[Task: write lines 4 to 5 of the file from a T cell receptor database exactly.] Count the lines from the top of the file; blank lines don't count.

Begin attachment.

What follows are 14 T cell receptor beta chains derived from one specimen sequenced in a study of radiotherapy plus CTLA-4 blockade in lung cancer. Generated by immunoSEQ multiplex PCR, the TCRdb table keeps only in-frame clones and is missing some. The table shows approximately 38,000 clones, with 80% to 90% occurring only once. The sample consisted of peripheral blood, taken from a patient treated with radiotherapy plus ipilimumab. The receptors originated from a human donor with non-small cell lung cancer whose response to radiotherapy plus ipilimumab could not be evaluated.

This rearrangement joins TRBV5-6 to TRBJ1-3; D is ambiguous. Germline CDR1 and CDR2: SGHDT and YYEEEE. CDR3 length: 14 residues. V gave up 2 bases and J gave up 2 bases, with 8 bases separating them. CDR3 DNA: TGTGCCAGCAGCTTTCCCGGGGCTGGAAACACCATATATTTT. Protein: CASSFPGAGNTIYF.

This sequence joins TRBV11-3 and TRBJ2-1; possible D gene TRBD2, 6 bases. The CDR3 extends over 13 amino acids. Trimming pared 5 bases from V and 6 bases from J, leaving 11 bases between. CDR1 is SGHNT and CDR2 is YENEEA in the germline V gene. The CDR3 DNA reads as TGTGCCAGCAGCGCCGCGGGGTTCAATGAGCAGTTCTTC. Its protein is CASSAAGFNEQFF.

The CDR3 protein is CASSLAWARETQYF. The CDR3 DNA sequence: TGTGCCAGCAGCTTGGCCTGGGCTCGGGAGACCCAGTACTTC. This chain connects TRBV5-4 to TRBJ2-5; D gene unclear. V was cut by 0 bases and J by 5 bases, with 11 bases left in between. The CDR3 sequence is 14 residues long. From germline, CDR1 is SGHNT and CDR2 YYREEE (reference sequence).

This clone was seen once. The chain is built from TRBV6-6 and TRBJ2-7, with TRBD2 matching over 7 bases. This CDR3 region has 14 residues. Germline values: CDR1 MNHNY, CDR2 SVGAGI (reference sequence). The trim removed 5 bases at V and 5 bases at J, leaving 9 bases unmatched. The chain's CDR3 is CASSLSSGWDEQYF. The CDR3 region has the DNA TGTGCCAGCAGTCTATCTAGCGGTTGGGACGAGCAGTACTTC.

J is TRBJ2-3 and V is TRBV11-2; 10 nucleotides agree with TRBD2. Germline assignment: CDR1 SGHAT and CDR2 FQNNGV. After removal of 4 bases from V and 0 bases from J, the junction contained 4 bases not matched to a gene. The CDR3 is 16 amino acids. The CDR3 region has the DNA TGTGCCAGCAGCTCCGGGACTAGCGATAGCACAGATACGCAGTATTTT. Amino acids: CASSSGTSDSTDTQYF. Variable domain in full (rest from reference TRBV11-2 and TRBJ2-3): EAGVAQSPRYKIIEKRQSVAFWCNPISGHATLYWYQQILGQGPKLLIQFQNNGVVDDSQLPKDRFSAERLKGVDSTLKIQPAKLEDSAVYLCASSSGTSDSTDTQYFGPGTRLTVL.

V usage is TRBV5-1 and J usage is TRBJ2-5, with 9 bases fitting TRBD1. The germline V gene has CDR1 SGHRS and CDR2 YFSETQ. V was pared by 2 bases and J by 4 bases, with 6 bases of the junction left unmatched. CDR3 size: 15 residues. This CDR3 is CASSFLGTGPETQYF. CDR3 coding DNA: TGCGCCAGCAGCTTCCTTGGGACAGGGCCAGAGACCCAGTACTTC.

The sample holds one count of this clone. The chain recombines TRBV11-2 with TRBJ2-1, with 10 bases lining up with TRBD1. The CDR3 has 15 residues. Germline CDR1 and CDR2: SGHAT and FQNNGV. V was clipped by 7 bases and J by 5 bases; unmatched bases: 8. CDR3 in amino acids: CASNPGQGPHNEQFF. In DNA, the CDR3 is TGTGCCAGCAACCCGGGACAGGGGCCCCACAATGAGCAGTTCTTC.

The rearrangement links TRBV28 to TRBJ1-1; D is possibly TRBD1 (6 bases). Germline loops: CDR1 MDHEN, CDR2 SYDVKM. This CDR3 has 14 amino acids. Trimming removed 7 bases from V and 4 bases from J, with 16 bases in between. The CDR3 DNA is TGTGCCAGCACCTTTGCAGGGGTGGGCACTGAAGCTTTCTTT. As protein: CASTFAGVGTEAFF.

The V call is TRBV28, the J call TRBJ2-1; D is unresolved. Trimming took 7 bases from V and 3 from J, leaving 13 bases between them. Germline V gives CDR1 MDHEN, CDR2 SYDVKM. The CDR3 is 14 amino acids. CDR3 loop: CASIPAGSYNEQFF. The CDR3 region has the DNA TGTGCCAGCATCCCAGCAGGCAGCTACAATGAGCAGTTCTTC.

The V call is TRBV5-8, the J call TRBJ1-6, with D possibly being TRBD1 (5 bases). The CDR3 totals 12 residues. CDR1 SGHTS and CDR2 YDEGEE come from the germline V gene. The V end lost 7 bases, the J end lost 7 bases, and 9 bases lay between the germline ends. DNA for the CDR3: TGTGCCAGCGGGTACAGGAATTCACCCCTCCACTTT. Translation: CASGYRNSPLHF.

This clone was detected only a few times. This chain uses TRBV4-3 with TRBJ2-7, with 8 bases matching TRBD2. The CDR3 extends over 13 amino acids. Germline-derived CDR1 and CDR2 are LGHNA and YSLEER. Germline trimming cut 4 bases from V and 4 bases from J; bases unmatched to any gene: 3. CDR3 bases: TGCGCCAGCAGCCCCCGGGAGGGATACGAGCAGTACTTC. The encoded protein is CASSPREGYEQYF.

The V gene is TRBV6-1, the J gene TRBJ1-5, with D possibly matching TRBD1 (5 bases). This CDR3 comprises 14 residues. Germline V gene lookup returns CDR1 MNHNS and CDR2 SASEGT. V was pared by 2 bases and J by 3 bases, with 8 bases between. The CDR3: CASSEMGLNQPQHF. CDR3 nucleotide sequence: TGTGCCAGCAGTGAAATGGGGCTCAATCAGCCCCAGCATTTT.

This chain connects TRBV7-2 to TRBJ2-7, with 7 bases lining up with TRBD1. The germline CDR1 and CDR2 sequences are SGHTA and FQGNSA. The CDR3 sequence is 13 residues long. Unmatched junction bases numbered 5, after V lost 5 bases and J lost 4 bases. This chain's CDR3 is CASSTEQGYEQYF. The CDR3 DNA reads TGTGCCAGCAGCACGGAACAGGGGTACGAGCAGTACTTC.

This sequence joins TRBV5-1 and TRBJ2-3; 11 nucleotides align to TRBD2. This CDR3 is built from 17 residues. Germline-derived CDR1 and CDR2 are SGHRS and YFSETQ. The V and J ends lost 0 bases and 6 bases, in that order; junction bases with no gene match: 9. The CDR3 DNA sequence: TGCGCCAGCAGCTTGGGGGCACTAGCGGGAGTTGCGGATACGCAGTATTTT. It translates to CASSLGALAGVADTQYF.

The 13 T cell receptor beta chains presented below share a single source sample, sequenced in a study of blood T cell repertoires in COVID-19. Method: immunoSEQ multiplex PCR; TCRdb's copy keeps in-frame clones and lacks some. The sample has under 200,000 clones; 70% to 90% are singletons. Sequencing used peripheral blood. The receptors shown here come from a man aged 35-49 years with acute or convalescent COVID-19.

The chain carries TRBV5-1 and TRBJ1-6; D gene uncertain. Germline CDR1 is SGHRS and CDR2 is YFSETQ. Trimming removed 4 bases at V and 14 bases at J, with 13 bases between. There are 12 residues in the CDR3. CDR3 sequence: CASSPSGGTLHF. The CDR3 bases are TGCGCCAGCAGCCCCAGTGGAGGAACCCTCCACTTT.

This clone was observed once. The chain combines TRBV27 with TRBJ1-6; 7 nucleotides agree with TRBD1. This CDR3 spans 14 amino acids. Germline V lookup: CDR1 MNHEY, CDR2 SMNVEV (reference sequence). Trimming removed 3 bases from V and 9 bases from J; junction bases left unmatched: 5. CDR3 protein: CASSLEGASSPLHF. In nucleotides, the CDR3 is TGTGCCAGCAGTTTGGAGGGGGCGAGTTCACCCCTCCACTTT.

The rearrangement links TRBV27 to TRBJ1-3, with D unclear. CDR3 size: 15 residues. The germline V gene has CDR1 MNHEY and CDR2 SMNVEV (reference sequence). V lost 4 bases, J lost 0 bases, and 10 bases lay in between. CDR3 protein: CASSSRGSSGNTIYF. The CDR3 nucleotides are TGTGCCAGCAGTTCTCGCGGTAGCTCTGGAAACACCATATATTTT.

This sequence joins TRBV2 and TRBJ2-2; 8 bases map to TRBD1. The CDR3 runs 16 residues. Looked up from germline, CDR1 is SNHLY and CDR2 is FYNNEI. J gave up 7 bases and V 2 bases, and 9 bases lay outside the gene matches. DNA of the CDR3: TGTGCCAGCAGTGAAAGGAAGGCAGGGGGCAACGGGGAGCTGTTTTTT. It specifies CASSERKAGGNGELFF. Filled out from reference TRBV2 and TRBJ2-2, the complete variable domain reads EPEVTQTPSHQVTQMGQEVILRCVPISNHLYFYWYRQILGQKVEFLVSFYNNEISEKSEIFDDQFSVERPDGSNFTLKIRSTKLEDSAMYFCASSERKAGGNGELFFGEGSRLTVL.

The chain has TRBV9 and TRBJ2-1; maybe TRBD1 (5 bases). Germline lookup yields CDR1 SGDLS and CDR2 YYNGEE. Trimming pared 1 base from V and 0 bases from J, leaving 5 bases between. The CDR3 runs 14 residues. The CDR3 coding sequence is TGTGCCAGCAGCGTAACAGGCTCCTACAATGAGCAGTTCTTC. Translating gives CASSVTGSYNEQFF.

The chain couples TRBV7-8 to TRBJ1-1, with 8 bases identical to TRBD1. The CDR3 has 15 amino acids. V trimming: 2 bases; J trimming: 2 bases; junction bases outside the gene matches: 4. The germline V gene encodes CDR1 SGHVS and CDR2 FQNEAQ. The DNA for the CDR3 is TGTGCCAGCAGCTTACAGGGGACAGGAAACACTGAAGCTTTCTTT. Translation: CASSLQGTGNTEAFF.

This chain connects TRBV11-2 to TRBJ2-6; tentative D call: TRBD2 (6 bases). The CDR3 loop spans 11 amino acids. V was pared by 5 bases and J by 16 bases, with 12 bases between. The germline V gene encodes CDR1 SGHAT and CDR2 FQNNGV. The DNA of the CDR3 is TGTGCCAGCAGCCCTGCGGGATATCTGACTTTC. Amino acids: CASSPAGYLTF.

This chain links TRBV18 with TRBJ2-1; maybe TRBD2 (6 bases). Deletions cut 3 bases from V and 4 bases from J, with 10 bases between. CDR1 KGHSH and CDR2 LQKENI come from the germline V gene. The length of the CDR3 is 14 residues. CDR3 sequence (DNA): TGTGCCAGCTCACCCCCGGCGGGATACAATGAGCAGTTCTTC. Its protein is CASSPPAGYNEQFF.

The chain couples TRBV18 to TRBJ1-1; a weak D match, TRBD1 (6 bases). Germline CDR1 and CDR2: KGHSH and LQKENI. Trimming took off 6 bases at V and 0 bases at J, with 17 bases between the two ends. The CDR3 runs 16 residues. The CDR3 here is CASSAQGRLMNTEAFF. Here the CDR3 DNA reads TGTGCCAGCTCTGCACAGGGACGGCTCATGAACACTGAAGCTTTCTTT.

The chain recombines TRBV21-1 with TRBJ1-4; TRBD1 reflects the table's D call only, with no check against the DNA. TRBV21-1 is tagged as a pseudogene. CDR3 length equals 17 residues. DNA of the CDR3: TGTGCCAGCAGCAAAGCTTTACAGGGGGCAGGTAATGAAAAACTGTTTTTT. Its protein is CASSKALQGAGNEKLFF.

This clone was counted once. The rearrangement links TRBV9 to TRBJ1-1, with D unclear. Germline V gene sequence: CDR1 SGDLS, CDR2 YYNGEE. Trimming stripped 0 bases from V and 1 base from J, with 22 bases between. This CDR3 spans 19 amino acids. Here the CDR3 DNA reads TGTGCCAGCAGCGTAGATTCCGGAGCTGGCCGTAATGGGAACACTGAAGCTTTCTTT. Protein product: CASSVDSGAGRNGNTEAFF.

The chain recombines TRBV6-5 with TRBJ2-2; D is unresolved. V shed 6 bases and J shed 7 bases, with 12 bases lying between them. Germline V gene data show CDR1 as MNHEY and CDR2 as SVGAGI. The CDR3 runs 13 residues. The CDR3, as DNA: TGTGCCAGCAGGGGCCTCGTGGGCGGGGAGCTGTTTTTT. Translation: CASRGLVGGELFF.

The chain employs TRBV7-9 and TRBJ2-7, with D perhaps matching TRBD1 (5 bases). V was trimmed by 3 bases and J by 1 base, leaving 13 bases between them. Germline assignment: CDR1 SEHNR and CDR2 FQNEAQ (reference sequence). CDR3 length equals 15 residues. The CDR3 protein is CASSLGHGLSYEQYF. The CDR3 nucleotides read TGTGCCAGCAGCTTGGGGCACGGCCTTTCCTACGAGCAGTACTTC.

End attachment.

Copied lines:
The CDR3 protein is CASSLAWARETQYF. The CDR3 DNA sequence: TGTGCCAGCAGCTTGGCCTGGGCTCGGGAGACCCAGTACTTC. This chain connects TRBV5-4 to TRBJ2-5; D gene unclear. V was cut by 0 bases and J by 5 bases, with 11 bases left in between. The CDR3 sequence is 14 residues long. From germline, CDR1 is SGHNT and CDR2 YYREEE (reference sequence).

This clone was seen once. The chain is built from TRBV6-6 and TRBJ2-7, with TRBD2 matching over 7 bases. This CDR3 region has 14 residues. Germline values: CDR1 MNHNY, CDR2 SVGAGI (reference sequence). The trim removed 5 bases at V and 5 bases at J, leaving 9 bases unmatched. The chain's CDR3 is CASSLSSGWDEQYF. The CDR3 region has the DNA TGTGCCAGCAGTCTATCTAGCGGTTGGGACGAGCAGTACTTC.